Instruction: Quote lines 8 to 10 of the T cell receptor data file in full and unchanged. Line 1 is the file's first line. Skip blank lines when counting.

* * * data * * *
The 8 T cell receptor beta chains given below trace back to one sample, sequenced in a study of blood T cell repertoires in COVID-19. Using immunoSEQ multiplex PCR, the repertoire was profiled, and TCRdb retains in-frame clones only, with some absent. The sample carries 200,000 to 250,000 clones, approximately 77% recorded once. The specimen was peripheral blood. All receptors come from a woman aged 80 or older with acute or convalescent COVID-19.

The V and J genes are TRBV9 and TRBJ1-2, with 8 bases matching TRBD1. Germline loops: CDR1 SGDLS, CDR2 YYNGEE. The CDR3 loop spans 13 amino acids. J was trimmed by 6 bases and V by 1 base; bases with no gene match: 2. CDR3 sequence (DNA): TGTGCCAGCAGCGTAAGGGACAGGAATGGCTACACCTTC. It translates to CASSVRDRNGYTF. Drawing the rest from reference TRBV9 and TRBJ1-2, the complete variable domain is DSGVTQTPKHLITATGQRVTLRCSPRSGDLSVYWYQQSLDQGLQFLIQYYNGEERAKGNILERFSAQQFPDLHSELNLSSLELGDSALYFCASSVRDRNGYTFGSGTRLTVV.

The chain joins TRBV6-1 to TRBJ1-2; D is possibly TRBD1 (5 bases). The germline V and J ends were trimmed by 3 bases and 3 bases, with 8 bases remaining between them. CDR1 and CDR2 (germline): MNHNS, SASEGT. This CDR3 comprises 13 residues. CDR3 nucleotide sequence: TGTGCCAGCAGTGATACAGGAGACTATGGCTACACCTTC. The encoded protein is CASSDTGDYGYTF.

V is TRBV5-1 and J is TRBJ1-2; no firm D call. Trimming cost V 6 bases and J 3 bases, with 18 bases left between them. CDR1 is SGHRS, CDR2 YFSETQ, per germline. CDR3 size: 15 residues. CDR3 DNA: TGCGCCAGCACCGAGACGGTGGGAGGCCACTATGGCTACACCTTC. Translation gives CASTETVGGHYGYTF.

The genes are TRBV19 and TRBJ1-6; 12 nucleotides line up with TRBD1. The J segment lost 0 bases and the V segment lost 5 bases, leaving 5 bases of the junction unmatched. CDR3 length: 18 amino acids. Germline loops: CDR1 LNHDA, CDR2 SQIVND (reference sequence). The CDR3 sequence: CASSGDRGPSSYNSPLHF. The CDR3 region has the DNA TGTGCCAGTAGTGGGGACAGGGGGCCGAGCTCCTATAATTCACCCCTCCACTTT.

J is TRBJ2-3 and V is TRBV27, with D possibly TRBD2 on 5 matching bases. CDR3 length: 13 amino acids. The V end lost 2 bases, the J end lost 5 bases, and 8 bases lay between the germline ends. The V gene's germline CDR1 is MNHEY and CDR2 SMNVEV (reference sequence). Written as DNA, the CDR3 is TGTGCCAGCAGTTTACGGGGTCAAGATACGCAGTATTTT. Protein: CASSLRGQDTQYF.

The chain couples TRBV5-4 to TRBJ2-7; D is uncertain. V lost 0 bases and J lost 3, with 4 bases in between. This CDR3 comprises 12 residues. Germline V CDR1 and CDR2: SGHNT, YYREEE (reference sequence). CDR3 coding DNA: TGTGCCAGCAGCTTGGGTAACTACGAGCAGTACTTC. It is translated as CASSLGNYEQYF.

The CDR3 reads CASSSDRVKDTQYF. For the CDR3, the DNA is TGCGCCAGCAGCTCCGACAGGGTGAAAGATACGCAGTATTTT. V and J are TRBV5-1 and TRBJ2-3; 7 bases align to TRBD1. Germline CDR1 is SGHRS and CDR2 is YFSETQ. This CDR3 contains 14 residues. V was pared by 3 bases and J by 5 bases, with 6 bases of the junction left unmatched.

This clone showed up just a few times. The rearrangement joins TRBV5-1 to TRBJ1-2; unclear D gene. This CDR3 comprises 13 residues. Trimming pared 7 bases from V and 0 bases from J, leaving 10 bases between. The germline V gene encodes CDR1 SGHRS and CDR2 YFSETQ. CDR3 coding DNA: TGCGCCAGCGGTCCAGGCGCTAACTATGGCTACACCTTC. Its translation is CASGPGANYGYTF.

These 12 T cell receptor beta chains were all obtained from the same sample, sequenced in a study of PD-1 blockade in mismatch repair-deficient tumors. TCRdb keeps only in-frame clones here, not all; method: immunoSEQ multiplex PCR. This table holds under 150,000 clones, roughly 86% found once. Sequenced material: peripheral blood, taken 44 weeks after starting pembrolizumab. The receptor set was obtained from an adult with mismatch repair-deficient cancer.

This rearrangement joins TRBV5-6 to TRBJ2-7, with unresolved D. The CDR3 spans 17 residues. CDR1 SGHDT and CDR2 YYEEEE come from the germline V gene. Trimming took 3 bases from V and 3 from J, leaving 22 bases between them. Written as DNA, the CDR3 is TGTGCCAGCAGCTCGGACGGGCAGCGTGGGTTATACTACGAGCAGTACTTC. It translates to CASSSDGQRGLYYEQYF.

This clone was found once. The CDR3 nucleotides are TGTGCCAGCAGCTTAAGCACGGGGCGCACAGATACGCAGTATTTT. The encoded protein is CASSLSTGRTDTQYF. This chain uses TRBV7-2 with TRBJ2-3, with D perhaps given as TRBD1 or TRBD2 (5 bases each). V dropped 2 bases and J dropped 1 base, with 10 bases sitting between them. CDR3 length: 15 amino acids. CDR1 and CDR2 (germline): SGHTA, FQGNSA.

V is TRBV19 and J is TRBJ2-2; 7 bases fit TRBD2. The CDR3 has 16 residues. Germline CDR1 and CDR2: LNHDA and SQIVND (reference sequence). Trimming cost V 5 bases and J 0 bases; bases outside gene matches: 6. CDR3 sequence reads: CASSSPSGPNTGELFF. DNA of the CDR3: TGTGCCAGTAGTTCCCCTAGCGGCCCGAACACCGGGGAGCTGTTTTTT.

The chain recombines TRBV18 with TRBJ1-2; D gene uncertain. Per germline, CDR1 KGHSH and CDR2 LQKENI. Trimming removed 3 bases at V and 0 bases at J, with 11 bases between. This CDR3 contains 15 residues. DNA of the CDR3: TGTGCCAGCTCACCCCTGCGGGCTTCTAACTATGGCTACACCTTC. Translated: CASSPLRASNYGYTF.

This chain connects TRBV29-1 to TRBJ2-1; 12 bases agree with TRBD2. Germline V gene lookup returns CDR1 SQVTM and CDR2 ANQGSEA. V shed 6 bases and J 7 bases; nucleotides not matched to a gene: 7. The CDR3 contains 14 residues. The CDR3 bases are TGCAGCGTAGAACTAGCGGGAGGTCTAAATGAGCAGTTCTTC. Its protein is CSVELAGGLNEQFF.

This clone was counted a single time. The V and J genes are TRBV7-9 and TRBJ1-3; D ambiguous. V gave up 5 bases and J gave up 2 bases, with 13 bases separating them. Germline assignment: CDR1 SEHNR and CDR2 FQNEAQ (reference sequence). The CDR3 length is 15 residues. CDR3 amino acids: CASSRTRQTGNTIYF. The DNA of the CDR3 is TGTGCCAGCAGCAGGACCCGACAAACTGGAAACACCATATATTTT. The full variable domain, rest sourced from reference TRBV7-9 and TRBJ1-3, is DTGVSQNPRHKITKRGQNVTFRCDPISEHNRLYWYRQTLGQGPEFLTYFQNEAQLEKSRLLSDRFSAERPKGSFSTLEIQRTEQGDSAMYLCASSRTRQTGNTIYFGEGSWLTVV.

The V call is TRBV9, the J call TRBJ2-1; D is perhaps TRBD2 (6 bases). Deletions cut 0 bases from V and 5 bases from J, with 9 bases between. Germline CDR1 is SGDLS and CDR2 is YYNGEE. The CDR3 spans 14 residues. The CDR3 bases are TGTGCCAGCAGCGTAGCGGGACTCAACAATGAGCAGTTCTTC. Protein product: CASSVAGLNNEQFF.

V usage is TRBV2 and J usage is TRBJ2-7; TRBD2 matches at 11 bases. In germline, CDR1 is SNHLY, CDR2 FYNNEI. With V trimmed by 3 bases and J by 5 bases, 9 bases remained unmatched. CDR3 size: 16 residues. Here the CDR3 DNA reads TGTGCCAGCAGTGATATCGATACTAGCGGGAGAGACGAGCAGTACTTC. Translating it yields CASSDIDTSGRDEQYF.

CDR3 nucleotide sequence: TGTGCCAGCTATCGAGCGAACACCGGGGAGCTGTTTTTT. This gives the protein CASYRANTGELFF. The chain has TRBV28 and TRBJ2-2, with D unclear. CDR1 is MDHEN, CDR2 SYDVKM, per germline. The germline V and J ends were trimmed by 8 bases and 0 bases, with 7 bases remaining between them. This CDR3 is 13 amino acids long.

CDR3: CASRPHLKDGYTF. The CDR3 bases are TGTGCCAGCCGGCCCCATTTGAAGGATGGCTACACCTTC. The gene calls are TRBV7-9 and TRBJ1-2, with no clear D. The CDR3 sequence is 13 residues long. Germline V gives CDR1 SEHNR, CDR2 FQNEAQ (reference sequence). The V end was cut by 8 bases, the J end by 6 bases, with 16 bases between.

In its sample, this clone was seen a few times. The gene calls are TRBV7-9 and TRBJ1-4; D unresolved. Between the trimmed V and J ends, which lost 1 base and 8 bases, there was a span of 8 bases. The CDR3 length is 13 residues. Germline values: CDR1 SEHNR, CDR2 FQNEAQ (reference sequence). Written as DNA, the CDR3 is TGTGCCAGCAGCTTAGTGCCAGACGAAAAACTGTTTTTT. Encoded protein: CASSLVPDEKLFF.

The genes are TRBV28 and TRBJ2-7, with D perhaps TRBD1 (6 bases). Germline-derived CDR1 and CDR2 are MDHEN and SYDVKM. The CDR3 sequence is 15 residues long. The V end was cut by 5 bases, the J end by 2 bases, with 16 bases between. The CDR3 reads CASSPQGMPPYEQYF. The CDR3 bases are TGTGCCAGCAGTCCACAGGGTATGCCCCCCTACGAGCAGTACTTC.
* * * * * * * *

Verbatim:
The CDR3 reads CASSSDRVKDTQYF. For the CDR3, the DNA is TGCGCCAGCAGCTCCGACAGGGTGAAAGATACGCAGTATTTT. V and J are TRBV5-1 and TRBJ2-3; 7 bases align to TRBD1. Germline CDR1 is SGHRS and CDR2 is YFSETQ. This CDR3 contains 14 residues. V was pared by 3 bases and J by 5 bases, with 6 bases of the junction left unmatched.

This clone showed up just a few times. The rearrangement joins TRBV5-1 to TRBJ1-2; unclear D gene. This CDR3 comprises 13 residues. Trimming pared 7 bases from V and 0 bases from J, leaving 10 bases between. The germline V gene encodes CDR1 SGHRS and CDR2 YFSETQ. CDR3 coding DNA: TGCGCCAGCGGTCCAGGCGCTAACTATGGCTACACCTTC. Its translation is CASGPGANYGYTF.

These 12 T cell receptor beta chains were all obtained from the same sample, sequenced in a study of PD-1 blockade in mismatch repair-deficient tumors. TCRdb keeps only in-frame clones here, not all; method: immunoSEQ multiplex PCR. This table holds under 150,000 clones, roughly 86% found once. Sequenced material: peripheral blood, taken 44 weeks after starting pembrolizumab. The receptor set was obtained from an adult with mismatch repair-deficient cancer.